Above: Albina Shagimuratova as Lucia [Photo courtesy of Lyric Opera of Chicago]
The title role is performed by Albina Shagimuratova, who sang an excerpt from this opera at Millennium Park, Chicago several seasons ago. Lucia’s beloved Edgardo di Ravenswood is sung by Piotr Beczała and her brother, Lord Enrico Ashton, by Quinn Kelsey. A major company debut is scored by Adrian Sâmpetrean in the role of Raimondo, the chaplain and tutor to Lucia. The parts of Alisa, Normanno, and Lord Arturo Bucklaw are performed by Lindsay Metzger, Matthew DiBattista, and Jonathan Johnson. Enrique Mazzola makes his debut conducting these performances and the Chorus Master is Michael Black.
During the overture a plaid scrim, emphasizing Scottish family clans, covers the stage. The title of the opera appears in blood-red script at the base of the scrim. Slow tempi encouraged at first by Mr. Mazzola allow for an appreciation of orchestral detail and contrast which commences at the moment that characters begin to interact. Staged concepts are displayed in this production by means of a series of horizontal and vertical moving panels. In the first scene Normanno and his band of henchmen search fruitlessly through the stylized heather for evidence of an intruder on the Ashton lands. The entrance of Enrico and Raimondo identifies the suspected culprit as Edgardo di Ravenswood, enemy to Enrico and secret lover of the latter’s sister Lucia. The bright, excited projection of accusations by Mr. DiBattista’s Normanno gives fire to the troubled soul of Enrico. Mr. Kelsey embodies here the spirit of his self-descriptive line, “Io fremo” [“I seethe with rage”]. Throughout the balance of the scene Kelsey unleashes his lines with dramatic force, often giving preference to declamatory emphasis over a traditional bel canto line. His performance of “Cruda, funesta smania” [“Cruel, baneful torment”] exemplifies this approach to the character of Enrico. While incorporating some notable embellishments in the aria, he uses a dominant forte approach to various lines such as “amor sì perfido” [“such a perfidious love”]. Once the suspicion of Edgardo’s identity is indeed confirmed by the searching chorus, Raimondo makes the case for Lucia’s innocence. Already in this brief exchange Mr. Sâmpetrean demonstrates an admirably flexible, rich bass voice which he uses to good effect in character delineation. Enrico’s reaction to the news of Lucia’s suitor intensifies an earlier fury, shown here by Kelsey’s performance of the cabaletta “La pietade in suo favore” [“compassion for her”] with unrelenting determination.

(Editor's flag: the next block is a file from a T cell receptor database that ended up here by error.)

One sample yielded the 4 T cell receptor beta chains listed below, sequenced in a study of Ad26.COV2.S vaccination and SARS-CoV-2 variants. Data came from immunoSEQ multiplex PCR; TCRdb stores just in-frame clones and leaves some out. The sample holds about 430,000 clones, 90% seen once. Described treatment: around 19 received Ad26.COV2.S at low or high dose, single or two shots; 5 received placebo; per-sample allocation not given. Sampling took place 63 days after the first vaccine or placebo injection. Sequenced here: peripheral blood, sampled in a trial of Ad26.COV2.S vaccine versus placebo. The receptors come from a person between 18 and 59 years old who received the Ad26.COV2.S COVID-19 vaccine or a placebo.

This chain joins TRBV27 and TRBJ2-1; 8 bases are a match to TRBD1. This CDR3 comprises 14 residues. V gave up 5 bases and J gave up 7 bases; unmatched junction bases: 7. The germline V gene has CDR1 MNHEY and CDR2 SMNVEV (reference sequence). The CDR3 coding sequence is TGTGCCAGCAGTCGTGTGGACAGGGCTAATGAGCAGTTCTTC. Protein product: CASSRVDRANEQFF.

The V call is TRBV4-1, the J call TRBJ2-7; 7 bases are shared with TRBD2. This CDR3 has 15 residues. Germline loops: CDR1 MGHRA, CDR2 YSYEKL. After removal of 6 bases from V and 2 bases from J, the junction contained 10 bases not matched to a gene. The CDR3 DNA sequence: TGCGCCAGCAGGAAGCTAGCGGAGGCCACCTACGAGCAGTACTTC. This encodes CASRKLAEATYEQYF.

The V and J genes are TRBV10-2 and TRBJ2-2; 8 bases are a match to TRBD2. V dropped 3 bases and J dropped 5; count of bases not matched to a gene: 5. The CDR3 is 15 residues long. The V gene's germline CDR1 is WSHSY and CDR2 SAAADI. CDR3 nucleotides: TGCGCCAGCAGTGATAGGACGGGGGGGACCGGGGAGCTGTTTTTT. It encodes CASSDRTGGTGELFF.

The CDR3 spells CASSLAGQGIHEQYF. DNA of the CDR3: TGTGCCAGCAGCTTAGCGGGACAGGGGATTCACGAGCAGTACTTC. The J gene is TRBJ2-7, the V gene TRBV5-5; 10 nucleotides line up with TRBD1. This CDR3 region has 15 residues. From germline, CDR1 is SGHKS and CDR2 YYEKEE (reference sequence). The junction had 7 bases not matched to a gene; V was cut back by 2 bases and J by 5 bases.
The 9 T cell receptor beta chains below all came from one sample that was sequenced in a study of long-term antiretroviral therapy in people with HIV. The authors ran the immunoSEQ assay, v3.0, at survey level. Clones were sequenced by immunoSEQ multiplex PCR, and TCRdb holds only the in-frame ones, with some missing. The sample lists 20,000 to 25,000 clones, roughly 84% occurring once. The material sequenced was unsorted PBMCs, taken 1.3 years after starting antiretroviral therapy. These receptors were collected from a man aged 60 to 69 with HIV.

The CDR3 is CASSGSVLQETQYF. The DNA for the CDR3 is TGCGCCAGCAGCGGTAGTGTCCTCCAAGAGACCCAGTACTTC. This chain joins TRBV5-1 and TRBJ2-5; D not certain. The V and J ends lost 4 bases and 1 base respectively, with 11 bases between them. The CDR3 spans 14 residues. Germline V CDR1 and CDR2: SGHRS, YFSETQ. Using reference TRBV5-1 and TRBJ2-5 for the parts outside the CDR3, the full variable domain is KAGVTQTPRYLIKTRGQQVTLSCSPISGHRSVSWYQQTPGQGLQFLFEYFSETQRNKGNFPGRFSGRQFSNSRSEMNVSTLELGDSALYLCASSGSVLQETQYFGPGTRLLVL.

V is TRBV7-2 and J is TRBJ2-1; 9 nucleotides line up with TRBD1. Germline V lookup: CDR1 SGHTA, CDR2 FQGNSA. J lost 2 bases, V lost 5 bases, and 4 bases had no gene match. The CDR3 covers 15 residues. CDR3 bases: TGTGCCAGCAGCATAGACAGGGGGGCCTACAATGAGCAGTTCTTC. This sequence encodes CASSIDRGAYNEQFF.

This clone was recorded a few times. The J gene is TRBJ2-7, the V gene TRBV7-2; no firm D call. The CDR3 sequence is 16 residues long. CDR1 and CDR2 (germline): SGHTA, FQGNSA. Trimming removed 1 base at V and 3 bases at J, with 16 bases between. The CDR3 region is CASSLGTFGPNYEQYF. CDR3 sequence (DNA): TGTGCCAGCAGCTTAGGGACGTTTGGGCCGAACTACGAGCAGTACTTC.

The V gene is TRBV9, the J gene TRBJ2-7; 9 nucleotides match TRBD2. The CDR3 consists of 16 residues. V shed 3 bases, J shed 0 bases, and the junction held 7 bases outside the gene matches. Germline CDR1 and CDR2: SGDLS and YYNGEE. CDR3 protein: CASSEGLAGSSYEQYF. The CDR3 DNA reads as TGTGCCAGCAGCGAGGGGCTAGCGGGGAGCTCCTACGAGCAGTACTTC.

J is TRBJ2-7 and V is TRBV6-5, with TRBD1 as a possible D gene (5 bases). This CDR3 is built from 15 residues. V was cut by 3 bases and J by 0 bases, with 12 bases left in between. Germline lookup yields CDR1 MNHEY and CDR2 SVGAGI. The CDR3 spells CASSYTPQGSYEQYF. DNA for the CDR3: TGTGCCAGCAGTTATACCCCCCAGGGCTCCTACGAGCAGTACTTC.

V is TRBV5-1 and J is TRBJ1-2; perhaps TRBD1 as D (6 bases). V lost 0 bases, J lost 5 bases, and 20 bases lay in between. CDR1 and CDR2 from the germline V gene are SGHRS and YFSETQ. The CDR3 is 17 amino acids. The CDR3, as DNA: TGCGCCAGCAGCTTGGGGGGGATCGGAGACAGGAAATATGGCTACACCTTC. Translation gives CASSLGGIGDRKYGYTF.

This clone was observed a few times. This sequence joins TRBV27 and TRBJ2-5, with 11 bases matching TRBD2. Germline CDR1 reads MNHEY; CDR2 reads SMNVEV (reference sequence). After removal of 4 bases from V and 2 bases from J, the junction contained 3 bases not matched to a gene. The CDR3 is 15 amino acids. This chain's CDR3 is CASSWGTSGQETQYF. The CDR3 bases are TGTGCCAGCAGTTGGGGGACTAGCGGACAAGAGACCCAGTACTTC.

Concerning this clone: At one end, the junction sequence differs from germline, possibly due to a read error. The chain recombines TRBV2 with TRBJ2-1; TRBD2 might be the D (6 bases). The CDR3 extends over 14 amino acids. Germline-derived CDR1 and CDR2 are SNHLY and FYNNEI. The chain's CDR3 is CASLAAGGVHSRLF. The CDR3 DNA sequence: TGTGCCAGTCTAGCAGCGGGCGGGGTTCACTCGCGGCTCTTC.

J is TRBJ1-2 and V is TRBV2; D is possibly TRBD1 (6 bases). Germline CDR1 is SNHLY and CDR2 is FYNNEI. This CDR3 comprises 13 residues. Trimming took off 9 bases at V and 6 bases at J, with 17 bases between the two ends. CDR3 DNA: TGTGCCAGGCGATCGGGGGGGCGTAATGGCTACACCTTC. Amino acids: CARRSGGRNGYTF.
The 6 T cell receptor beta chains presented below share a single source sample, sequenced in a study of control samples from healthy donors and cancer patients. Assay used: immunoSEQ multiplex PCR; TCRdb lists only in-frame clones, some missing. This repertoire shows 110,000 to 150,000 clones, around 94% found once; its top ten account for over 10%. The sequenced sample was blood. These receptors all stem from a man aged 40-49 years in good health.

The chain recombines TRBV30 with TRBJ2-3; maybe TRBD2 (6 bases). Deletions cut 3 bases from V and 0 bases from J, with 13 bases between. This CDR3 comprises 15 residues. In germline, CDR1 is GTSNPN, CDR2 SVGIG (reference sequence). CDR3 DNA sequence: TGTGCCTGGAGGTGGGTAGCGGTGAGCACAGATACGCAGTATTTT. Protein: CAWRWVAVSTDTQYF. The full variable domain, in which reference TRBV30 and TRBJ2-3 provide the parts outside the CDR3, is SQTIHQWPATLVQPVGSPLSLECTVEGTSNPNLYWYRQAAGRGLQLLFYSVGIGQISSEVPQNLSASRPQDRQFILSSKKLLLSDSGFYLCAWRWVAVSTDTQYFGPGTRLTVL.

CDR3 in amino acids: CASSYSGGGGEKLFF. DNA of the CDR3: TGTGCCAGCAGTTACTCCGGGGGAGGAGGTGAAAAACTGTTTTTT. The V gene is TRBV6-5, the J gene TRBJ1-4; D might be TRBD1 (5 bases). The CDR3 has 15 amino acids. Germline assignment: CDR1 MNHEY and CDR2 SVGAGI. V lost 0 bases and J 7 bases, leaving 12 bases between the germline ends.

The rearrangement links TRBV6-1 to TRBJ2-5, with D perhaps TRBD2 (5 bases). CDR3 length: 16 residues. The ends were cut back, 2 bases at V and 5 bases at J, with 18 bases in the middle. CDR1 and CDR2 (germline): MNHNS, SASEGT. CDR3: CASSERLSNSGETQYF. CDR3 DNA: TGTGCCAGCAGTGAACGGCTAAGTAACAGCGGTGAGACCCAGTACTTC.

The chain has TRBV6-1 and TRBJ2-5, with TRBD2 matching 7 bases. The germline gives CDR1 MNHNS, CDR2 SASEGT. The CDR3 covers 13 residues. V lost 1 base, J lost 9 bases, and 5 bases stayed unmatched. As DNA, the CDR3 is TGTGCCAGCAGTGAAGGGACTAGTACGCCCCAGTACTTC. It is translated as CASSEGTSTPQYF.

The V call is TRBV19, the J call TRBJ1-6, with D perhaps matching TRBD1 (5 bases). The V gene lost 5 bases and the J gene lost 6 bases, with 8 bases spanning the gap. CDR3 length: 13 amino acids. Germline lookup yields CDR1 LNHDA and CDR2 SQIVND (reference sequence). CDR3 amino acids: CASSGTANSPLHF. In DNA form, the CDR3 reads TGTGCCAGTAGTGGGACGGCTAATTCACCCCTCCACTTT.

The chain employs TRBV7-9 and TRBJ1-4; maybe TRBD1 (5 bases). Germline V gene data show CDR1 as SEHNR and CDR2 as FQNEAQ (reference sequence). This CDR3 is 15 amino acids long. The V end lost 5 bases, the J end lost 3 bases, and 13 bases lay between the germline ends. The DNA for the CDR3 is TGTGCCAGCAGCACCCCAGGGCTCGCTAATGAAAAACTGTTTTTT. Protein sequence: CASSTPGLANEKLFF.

The following scenes of the act introduce Lucia, her confidante Alisa, and Edgardo. The heroine’s initial aria, “Regnava nel silenzio” [“Ruled (the night) enveloped in silence”], is performed by Ms. Shagimuratova with careful shaping and a firm sense for legato; her narration of Lucia’s vision at the fountain matches the apprehension of the heroine with a tentative, dramatic approach. In the second piece, “Quando rapito in estasi” [“When enraptured, ecstatic”], as Lucia’s misgivings yield to the joy of her lover’s projected arrival, Shagimuratova incorporates florid decoration, an effective diminuendo, and at least the suggestion of a trill. Her interaction with Ms. Metzger’s supportive Alisa prepares for the emotional reception of Edgardo. When Mr. Beczała appears, sporting a contrasting red tartan, he states with forthright conviction his plan to leave the “patrie” by morning. Beczała’s emotional reaction to Lucia’s fear is here believably expressed by his forte pitches “il sangue mio” [“my blood”] and the chill with which he invests “m’odi e trema” [“listen to me and tremble”]. Although Edgardo must narrate here the conflict engendered by his father’s murder with his present love, Beczała does not depart from a lyrical flow. His continued urging leads to the mutual spousal vows and the exchange of rings. The duet “Verranno a te” [“(my sighs) will come to you”] is in these performances a vocal highpoint of the act with both singers moving from piano tenderness to heartfelt avowal of their affection before parting.